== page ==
Jamal Khashoggi’s murder has cast doubt upon the credibility of a regime already straining to address a deeper crisis. Although closer to the Muslim Brotherhood, Khashoggi was generally supportive of the regime’s foreign policy, particularly in Syria and Yemen. He was supportive of the economic liberalisation. The impact of his death in bourgeois circles in the imperialist countries derives from his very integration into Saudi/US relations. A well respected columnist for the Washington Post, and resident in the US, his arbitrary and apparently gruesome death suggests that doing business with the Saudi regime maybe risky.

The regime is hoping that supplying a few scapegoats will suffice to end the demands for a complete answer on the murder. Trump seems anxious to aid this, for he wants the Saudis to maintain the broad thrust of their policy. Whatever secondary differences may exist with the Saudis, such as on Qatar, Trump values the regime’s enthusiasm for confronting Iran. Equally Trump sees the Saudis as critical to cut the so-called deal of the century for Israel at the expense of the Palestinians.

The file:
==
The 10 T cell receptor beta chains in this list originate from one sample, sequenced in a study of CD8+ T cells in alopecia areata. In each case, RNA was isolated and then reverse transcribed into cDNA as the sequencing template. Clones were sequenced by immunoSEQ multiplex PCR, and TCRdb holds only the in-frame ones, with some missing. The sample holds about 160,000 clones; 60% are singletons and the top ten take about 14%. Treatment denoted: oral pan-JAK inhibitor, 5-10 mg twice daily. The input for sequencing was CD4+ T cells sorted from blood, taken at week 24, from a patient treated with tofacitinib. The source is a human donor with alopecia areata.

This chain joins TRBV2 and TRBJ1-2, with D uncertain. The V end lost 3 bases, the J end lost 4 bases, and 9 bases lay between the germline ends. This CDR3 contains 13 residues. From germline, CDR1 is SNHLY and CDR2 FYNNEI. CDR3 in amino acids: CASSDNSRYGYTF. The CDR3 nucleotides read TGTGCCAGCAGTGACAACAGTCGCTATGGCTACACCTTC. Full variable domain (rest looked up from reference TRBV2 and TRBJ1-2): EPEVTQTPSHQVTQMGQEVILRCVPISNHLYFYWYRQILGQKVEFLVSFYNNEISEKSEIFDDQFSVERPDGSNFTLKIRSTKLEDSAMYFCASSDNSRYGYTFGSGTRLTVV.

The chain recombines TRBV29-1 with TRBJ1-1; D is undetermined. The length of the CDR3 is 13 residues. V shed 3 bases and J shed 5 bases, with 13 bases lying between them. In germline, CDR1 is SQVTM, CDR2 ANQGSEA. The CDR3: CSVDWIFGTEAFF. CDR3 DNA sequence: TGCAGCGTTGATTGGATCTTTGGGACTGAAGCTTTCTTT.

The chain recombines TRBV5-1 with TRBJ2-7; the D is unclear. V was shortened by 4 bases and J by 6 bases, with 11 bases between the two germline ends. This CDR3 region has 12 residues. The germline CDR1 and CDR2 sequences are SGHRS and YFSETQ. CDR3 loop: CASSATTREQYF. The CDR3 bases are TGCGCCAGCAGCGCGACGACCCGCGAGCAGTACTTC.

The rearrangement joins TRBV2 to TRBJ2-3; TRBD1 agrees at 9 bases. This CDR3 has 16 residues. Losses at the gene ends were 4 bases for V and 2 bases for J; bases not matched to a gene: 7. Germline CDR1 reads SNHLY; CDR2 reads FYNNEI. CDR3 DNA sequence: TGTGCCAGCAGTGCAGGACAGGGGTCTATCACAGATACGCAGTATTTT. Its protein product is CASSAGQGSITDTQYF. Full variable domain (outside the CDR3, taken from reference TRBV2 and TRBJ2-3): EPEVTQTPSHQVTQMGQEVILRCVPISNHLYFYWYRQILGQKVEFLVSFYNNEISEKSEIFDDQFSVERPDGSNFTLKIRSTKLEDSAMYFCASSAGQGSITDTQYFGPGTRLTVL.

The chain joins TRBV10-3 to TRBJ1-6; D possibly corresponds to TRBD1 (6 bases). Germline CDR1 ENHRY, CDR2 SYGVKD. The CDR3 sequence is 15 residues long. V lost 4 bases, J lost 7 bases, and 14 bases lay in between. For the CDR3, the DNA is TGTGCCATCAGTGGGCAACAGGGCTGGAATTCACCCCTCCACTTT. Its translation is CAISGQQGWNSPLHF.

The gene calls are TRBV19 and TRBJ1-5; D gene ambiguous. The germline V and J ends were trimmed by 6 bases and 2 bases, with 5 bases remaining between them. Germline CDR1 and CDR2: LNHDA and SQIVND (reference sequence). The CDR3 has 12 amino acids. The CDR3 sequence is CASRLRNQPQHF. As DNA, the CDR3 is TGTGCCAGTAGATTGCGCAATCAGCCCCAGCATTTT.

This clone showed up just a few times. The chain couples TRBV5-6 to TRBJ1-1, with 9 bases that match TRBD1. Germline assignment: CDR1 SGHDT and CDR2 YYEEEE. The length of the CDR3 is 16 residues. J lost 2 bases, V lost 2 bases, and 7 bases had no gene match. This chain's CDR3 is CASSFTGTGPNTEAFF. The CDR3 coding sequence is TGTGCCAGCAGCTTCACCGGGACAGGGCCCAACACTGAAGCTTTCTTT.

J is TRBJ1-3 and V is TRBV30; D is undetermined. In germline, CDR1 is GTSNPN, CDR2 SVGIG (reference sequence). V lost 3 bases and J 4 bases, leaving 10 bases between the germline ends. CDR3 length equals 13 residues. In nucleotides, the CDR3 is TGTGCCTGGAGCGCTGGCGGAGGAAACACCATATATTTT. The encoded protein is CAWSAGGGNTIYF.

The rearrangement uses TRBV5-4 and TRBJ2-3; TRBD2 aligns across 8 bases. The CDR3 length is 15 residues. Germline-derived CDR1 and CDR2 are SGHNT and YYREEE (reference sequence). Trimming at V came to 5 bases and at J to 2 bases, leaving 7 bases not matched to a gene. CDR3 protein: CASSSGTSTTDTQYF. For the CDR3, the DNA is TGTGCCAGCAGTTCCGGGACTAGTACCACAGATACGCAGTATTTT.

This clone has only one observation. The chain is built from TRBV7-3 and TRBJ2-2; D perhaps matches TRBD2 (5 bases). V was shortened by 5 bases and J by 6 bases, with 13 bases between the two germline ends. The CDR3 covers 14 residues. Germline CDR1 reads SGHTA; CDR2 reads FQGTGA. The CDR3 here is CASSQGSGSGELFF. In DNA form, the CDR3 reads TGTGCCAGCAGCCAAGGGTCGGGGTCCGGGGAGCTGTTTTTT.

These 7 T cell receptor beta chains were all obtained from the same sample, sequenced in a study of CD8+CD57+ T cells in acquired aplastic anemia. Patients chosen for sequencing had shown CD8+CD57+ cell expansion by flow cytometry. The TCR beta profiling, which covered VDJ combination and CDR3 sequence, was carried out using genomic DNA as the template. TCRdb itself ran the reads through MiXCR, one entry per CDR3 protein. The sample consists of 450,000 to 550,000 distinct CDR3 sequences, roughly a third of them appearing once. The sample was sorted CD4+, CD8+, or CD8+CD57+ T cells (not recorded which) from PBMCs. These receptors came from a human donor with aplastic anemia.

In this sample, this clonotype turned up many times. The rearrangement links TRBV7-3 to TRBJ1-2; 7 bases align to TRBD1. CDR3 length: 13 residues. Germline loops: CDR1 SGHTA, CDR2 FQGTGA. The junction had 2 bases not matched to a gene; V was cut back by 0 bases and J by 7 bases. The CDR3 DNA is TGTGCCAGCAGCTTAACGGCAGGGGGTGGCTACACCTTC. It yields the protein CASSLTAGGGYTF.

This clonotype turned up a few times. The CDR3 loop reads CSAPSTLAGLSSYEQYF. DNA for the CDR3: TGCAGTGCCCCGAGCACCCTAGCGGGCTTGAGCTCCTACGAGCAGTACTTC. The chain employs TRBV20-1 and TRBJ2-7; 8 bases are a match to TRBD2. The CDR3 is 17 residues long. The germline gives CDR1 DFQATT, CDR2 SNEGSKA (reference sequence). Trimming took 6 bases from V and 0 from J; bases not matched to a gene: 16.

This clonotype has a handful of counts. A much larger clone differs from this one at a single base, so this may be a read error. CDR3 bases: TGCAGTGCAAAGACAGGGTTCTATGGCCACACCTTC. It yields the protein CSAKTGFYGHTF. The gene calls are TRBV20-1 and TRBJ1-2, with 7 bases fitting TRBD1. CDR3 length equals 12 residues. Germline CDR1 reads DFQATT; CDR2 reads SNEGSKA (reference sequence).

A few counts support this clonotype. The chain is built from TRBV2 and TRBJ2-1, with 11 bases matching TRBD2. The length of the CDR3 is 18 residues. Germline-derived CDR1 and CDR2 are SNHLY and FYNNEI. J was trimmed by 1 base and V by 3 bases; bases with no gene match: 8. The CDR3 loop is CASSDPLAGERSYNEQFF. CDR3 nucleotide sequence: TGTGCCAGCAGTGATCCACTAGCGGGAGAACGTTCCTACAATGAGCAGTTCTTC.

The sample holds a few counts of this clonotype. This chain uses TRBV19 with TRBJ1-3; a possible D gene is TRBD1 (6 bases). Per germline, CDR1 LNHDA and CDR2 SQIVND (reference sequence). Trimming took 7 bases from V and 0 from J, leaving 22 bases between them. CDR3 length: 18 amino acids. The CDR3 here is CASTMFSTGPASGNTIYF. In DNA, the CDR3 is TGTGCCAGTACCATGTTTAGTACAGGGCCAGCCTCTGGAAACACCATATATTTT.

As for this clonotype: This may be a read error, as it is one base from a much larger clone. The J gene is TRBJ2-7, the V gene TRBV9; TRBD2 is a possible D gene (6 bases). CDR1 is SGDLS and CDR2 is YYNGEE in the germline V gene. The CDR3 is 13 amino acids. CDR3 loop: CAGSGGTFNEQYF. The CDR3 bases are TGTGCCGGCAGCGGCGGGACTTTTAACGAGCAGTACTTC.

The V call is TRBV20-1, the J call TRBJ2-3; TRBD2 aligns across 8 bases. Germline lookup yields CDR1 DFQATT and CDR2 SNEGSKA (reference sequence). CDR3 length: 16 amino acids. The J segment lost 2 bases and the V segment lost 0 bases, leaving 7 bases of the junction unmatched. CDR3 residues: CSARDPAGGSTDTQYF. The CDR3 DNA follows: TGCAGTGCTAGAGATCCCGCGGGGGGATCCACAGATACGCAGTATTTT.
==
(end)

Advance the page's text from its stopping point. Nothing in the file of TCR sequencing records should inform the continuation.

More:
Further, it will be of concern that there may be few avenues for a peaceful change in leadership inside the royal family. King Salman first overrode the anticipated protocol in appointing Muhammad ibn Nayif as Crown Prince. He then repeated the breach in appointing Muhammed bin Salman as Nayif’s replacement. Ignoring the royal family’s ‘Committee of Allegiance’ in this process weakens the sense of mutual influence which is part of the balance within the aristocracy. Further the current Crown Prince has centralised three offices of state security under his control, upending the traditional distribution of these posts.

Nor should the sheer ruthlessness of this regime be underestimated. Last year 326 prominent businessmen, including some of the richest in Saudi society, were detained without trial. Only by surrendering property or cash did they gain release. Many were tortured, and 56 are still detained. The Crown Prince has his own mother under house arrest, and a brother placed in exile. Change in the hierarchy is hazardous, but the depth of the crisis must mean it is still possible.

The long struggle for Yemen’s sovereignty